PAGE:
The Laziest Investment of All

In today’s financial column on CBS’s MarketWatch, Paul B. Farrell writes about “Lazy Portfolios” – i. e. Buy-and-Hold long term, “lazy” strategies that always beat brokers’ and advisors’ more aggressive, managed strategies.

Here’s an excerpt of what he says:

“America’s investors have been ripped off as massively as a bank being held up by a guy with a gun and a mask,” …

Lazy Portfolios give investors a far superior alternative than gambling retirement savings in Wall’s Street’s casino. Simple solutions: Just three to 11 no-load low-cost index funds, and zero trading. And in the past decade we’ve discovered eight great Lazy Portfolios that investors are using as guides to building their own portfolios, without brokers or advisers.

Today, Wall Street, the fund industry and brokers hate these eight Lazy Portfolios even more. Not just because they consistently beat the S&P 500 on a long-term basis. Not because they’re based on the exact same Nobel Prize-winning model Wall Street’s top wealth managers use. Not because you don’t need any fancy algorithms to rebalance your portfolio. And not because Bogle calls industry insiders casino “croupiers” because they skim a third of your market returns off the top, leaving you leftover crumbs.

The more you trade at Wall Street’s casino, the richer your broker gets.

Farrell suggests that you build your own lazy portfolio using just a few index type mutual funds with low loads. Low loads are important, he says, because a typical mutual fund silently skims off about a third of your return, with no great benefit to you but a lot of benefit  to your advisor/broker. He offers six principles of sound investing – all of which are just one principle stated six times: You can’t time the market and you can’t beat the average. You must avoid getting effected by short-term swings and market sentiment. Have a definite time horizon for your investments and you will beat the experts. Don’t even watch the market and your portfolio day to day and have realistic expectations.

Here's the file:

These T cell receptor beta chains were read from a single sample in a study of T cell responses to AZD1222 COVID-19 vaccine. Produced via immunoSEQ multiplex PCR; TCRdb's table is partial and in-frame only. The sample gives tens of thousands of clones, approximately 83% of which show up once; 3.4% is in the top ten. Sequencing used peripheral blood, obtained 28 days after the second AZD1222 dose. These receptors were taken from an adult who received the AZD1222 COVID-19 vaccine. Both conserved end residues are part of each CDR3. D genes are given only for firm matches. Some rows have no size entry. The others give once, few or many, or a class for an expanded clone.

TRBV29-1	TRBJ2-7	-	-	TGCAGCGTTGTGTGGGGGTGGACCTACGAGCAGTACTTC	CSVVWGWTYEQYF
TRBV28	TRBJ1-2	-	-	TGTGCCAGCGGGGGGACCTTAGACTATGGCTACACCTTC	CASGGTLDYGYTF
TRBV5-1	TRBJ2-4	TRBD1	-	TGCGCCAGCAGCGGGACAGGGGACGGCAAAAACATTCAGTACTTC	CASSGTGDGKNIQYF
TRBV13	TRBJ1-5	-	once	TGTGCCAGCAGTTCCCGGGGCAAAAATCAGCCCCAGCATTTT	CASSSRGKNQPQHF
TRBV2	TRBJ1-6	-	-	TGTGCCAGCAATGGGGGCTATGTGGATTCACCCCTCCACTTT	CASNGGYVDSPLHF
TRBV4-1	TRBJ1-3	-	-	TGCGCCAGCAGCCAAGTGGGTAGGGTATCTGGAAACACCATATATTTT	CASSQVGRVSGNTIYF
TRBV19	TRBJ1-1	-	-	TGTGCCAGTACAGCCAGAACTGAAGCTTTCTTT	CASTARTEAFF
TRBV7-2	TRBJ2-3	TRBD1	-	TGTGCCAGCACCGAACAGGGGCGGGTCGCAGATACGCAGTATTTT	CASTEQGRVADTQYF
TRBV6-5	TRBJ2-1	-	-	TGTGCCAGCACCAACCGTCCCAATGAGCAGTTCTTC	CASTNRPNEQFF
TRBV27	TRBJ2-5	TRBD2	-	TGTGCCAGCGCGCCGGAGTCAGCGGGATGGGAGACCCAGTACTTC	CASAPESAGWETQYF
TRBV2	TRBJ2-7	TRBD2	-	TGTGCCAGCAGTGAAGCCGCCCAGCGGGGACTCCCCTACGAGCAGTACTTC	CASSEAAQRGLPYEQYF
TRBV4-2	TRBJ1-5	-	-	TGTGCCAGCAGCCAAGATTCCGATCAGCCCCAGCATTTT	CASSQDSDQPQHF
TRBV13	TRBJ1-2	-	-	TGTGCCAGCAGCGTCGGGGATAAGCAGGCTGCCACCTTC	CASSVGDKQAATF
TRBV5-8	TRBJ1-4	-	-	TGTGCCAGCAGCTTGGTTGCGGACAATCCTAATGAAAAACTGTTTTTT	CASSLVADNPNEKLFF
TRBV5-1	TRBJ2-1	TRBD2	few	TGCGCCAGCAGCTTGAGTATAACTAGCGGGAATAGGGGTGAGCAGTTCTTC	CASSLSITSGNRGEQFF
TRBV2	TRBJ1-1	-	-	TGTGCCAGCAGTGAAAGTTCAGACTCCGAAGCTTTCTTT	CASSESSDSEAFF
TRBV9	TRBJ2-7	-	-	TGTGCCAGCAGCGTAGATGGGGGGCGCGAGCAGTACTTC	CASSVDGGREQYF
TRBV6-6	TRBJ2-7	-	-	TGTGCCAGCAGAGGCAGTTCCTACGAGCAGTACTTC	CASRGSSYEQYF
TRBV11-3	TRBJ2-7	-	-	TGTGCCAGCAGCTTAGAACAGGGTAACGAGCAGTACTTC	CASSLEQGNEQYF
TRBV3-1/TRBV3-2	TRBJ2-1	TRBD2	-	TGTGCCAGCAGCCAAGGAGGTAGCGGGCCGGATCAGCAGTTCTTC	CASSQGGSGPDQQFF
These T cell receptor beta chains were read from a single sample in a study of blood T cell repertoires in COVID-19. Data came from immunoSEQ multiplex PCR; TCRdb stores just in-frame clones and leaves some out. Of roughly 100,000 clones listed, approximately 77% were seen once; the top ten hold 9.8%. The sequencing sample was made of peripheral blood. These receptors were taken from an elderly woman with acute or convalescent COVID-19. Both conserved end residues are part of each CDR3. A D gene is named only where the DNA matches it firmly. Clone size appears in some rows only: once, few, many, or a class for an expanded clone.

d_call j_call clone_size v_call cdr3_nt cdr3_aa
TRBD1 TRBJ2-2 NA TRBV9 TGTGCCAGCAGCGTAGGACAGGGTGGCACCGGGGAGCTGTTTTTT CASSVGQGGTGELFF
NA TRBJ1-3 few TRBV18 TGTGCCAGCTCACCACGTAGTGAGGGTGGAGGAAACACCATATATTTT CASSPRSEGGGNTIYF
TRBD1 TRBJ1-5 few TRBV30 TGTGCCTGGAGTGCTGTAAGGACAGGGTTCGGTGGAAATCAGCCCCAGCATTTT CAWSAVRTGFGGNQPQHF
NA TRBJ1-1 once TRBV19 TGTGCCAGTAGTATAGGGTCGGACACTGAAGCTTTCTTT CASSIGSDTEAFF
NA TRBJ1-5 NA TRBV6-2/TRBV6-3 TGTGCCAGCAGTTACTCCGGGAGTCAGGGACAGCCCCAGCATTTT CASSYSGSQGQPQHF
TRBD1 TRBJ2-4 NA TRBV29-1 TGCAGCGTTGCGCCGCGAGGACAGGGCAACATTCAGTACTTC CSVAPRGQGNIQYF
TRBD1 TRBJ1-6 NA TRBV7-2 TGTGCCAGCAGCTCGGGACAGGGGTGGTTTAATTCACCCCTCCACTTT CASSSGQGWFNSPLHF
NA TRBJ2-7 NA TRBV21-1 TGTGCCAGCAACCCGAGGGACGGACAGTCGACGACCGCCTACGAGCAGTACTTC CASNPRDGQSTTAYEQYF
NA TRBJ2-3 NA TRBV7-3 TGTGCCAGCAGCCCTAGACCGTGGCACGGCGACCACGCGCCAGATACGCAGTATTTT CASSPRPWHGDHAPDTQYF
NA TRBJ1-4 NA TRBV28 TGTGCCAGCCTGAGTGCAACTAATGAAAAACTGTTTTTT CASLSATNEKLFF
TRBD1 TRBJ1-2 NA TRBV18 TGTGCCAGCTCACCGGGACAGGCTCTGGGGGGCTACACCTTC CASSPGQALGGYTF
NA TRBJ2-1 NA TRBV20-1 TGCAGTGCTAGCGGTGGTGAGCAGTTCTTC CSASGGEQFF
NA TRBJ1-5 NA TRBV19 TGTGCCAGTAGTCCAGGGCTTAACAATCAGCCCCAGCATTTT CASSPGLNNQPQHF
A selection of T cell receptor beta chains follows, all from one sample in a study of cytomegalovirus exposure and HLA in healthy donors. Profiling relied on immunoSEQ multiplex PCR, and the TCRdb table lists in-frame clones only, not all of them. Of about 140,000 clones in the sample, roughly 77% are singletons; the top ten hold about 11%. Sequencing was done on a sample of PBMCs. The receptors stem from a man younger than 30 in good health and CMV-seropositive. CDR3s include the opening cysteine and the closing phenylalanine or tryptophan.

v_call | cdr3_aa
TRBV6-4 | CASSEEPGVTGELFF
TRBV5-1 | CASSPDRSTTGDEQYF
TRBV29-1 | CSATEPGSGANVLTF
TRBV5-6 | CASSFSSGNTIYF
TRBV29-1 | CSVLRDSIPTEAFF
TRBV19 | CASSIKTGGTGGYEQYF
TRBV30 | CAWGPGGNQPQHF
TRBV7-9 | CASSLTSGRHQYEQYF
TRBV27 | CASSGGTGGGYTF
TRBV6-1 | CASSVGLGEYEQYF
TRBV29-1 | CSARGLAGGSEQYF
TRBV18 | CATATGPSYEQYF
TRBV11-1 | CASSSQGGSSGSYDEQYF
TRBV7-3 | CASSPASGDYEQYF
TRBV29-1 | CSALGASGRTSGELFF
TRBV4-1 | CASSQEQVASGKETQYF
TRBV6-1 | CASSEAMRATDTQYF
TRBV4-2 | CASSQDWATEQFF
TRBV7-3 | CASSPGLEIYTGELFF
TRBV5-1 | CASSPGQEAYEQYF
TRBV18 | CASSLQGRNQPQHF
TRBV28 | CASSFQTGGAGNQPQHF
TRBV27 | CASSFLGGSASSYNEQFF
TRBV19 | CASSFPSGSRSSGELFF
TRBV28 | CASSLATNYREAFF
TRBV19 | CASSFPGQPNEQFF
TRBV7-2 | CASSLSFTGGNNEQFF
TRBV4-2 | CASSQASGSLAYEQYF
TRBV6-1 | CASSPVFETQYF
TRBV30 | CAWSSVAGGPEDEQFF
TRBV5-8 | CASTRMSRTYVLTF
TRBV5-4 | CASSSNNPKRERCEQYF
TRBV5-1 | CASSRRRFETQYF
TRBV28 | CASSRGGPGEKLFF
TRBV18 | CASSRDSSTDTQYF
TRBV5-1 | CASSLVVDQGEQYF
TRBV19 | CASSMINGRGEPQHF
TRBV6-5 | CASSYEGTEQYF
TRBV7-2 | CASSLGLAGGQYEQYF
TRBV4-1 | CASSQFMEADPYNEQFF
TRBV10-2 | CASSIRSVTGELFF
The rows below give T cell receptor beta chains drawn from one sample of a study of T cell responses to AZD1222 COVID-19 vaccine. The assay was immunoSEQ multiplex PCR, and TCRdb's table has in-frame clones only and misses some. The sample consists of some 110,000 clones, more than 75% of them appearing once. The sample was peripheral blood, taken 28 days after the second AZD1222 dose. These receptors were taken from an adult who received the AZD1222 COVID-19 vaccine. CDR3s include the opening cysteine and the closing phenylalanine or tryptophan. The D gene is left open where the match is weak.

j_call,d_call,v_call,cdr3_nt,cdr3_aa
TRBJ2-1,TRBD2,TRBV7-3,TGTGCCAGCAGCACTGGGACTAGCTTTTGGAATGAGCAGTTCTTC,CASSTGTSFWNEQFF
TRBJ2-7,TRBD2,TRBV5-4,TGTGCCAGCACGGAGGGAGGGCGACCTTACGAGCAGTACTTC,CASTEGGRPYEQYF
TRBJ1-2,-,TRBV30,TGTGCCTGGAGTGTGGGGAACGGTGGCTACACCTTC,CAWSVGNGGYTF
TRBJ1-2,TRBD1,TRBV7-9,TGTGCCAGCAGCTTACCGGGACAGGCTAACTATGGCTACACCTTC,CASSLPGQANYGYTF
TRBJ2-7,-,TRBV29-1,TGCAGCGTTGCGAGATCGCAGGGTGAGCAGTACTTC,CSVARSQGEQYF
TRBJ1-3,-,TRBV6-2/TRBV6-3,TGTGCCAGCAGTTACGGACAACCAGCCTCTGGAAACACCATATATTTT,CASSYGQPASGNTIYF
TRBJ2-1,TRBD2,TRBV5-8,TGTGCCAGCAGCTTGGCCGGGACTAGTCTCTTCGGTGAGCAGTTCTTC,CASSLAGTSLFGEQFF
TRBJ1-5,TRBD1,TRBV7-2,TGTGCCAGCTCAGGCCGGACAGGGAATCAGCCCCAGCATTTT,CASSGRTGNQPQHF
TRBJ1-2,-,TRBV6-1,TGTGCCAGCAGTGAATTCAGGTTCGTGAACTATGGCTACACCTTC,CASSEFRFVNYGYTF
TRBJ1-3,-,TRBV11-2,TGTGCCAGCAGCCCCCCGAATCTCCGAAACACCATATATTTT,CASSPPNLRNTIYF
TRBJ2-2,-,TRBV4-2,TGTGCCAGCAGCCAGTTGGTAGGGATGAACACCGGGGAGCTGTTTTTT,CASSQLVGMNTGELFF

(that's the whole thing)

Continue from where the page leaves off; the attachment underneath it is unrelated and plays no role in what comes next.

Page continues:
Read Farrell’s article here.

Farrell then goes on to give an example of 8 mutual funds that would be great candidates, singly or together, for a lazy portfolio. These are summarized below along with their 1-, 3-, 5- and 10-year returns.

He notices that they beat the S&P 500 over 5 or 10 years.

Mirror Mirror on the Wall. What’s the Best Fund of them All?


As you may know from reading my previous columns I think that the best investment vehicle of all is the simplest index of them all – The Dow Jones Industrial Average, or the Dow as we familiarly call it.

As of this writing how did the Dow fare over the same periods? Here’s how:

Dow Jones Industrial Average with Dividends Re-invested
1-year           11.6%
3-year           22.8%
5-year             4.3%
10-year           5.0%

Over 1-, 3- and 5-year periods the Dow beat all 8 of the lazy portfolios suggested by Farrell. Over the 10-year span the Dow did a bit worse. Over longer spans – 15, 20, 30 or 40 years – the Dow has returned a whopping 11% annual return compounded!

The Dow is easy to invest in – you could buy the ETF with the symbol DIA. You will pay a 0.5% or less total annual fee. Be sure to reinvest dividends automatically.

If you want to save the fee you just need to buy the 30 component stocks – equal shares of each. That’s it. You’re done. Reinvest dividends, and if buying 30 stocks with periodic dividends is too much work, sweep the dividends into DIA.

You will have less volatility than all the 8 “lazy” portfolios mentioned by Farrell and you will have comparable to better results. Best of all you need not waste your time studying and timing, or even watching, the market casino. You will be getting the best returns the house has to offer without making the sharks rich.

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